16 Feb 2023

“The animal and plants we care for here at Chester Zoo help to conserve their species in many ways.”

Lead Conservation Scientist, Dr Leah Williams talks about two areas of our Population Biology work at the zoo.

Dr Leah Williams
Breeding Programmes

By keeping animals alive and well across zoos and aquariums, they act as ‘insurance’ populations for species that are protected, providing a safety net in case their counterparts in the wild become extinct.

To do this, we carefully manage conservation breeding programmes across zoos in Europe through endangered species breeding programmes, which are coordinated through EAZA (the European Association of Zoos and Aquaria). Different species have breeding programme managers that help to maintain their populations in zoos by communicating regularly with different zoos and aquaria, providing recommendations such as where animals should be moved to and which might make good partners for breeding. These efforts help to ensure that the animal populations in zoos and aquaria remain stable and healthy and maintain genetic diversity over the long-term.

Here at Chester Zoo, our staff coordinate over 15 conservation breeding programmes and the animals at the zoo contribute to over 100 more.

Population Monitoring

By studying animals and plants in zoos we can learn things about them that would be impossible to discover in the wild, and we can also develop innovative ways to monitor their wild cousins.

For example, so little was known about the Bermuda skink until our teams began to study them as part of a new breeding program. We’ve now discovered so many new things about this species that may help to protect them in the wild.

Bermuda skink
Bermuda skink fitted with a radio tracking ‘backpack’ will which monitor their activity on the island.

Knowing how many animals and plants remain in the wild and where they are found, are vital pieces of information for designing and implementing conservation actions and strategies to protect them.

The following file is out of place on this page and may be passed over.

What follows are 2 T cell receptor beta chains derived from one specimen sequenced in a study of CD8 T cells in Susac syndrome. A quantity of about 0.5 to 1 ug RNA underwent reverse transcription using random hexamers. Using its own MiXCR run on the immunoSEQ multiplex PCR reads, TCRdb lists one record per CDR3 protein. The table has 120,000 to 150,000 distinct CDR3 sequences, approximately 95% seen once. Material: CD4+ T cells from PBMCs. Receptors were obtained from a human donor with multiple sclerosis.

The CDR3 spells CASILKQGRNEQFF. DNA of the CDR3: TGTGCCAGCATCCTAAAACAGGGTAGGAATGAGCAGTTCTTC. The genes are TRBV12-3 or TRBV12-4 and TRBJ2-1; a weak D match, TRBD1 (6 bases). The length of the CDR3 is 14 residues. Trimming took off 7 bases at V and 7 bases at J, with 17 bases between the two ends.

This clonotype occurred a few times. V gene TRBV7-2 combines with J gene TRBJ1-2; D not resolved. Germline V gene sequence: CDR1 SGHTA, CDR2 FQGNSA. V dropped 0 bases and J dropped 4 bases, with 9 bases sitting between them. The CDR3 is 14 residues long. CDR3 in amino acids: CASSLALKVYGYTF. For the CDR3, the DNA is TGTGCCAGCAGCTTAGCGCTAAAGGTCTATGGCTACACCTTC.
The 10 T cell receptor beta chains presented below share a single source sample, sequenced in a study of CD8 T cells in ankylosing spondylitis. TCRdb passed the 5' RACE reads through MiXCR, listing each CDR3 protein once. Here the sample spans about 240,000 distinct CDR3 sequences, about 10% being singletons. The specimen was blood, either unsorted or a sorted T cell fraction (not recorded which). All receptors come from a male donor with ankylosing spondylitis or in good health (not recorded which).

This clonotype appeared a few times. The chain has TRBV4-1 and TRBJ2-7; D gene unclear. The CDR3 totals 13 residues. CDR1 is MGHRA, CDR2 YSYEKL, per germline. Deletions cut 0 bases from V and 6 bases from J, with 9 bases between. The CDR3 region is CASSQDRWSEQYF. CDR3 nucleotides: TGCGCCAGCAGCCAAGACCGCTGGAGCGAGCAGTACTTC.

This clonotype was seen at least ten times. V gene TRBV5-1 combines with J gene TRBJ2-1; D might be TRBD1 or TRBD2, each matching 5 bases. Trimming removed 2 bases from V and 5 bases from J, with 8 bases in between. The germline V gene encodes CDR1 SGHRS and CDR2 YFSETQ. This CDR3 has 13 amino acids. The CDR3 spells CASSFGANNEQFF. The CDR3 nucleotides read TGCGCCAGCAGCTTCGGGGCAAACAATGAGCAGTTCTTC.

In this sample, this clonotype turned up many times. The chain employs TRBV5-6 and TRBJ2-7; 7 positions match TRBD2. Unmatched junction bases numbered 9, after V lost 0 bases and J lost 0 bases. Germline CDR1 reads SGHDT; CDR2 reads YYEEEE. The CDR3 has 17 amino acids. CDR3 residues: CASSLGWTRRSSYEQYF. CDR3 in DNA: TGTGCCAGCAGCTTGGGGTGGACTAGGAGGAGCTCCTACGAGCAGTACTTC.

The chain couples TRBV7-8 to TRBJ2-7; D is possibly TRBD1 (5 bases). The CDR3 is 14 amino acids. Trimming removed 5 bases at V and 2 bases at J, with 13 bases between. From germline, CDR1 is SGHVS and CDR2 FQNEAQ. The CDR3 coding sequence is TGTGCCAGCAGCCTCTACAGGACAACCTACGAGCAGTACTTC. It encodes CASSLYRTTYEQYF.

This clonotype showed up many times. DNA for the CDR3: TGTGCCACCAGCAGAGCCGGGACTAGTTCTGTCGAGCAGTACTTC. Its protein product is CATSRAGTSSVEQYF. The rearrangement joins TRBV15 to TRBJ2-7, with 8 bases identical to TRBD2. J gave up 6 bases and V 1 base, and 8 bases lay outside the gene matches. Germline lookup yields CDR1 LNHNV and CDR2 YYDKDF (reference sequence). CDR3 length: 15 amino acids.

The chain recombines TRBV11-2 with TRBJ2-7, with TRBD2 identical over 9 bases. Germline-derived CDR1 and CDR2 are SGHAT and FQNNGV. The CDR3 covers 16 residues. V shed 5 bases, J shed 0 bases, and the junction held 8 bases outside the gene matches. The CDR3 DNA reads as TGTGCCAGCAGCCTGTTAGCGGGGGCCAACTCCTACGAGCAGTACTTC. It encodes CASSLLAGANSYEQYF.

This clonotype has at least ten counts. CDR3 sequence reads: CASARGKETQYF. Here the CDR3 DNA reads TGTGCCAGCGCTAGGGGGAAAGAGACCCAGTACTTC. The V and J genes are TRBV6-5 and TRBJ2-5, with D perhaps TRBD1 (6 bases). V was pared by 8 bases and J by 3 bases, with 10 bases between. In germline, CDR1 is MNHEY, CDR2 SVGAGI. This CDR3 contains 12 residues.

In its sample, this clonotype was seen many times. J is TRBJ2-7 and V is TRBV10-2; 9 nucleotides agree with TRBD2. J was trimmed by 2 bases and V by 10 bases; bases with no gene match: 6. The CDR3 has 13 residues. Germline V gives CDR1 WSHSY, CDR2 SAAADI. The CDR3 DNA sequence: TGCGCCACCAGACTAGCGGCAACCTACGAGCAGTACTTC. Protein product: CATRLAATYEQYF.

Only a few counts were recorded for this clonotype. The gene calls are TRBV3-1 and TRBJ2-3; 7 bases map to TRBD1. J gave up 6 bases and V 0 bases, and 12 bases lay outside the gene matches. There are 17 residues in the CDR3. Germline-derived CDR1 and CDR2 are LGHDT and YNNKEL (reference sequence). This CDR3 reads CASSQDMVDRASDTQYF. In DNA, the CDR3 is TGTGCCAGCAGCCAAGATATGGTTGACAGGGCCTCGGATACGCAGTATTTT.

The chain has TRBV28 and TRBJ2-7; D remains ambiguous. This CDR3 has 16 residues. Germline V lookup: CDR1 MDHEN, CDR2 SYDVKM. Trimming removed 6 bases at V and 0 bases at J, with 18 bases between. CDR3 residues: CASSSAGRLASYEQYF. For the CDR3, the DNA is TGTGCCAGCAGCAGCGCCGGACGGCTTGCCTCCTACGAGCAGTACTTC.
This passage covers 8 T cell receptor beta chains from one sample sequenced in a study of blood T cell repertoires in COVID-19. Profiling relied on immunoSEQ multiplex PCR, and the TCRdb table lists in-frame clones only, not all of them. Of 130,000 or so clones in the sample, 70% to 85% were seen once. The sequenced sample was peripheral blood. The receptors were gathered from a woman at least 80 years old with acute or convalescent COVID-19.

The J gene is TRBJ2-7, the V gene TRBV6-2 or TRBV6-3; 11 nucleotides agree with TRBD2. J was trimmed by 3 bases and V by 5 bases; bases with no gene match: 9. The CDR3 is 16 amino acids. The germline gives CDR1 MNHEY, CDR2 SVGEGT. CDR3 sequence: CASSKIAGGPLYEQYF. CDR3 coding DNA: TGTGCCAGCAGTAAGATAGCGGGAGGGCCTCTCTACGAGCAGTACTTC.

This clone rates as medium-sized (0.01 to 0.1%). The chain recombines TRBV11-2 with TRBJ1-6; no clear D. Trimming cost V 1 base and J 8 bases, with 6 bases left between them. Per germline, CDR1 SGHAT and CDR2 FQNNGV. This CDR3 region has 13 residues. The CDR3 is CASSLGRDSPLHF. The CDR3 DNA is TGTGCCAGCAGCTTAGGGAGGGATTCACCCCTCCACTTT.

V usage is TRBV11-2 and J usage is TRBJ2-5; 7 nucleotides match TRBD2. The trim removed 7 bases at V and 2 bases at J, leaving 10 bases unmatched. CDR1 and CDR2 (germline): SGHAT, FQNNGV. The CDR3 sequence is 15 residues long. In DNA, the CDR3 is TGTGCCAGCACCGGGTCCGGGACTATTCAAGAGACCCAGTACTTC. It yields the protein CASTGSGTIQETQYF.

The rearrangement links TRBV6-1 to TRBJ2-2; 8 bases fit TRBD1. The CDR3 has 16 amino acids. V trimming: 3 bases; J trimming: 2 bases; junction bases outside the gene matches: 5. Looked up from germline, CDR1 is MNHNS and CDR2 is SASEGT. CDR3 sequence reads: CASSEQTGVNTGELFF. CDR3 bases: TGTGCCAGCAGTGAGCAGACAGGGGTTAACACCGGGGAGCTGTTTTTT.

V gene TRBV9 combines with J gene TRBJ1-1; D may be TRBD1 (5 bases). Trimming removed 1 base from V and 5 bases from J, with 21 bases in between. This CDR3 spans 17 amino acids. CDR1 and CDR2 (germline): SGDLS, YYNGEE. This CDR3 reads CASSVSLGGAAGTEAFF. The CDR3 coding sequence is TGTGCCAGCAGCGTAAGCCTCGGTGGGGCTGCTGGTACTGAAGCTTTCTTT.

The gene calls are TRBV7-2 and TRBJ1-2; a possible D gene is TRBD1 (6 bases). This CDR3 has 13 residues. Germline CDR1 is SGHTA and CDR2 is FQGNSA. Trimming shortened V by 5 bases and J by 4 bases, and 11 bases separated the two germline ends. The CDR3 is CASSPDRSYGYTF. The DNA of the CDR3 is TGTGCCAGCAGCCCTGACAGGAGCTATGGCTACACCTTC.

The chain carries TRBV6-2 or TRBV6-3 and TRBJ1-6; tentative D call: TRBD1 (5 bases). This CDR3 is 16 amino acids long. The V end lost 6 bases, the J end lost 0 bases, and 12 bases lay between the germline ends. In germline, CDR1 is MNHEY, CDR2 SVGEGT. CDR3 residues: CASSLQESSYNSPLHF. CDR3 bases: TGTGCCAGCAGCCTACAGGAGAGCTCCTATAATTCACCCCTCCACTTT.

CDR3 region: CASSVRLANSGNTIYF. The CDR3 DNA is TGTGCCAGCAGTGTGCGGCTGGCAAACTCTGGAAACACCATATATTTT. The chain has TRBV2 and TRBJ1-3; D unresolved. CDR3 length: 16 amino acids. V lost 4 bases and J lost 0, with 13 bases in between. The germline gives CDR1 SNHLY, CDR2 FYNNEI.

Counting and monitoring wild populations can be very challenging, especially for species that are very rare or difficult to find. We are always developing new methods and techniques for this population monitoring, and this is where our zoo animals can really help.

For example, ‘bioacoustic monitoring’ is a relatively new method that uses the sounds animals make to monitor their populations in the wild. To do this, tiny sound recorders (called passive acoustic monitoring devices) are set up over large areas of habitat to record any animal sounds. Many animals produce calls or songs to communicate with each other, these are often specific to the species, so by recording these calls we can identify if a species is present in an area.

In some cases, we can also calculate how many individuals there are and, amazingly, even their age or gender. However, we first need to know what different species sounds like: this is where our zoo animals save the day!
By recording the songs and calls of known animals in zoos, we can train specialised computer software to identify the species in our recordings from the wild. We are currently doing this with several species, including the critically endangered Javan green magpie, to find out how many remain and where they are.
When you next visit the zoo, think about listening out for all the sounds the animals make as well as watching them!


Become a scientist for the day! Grab your science journal and discover our five WONDERLABS to learn loads about the incredible science we do to prevent extinction!

18 February – 5 March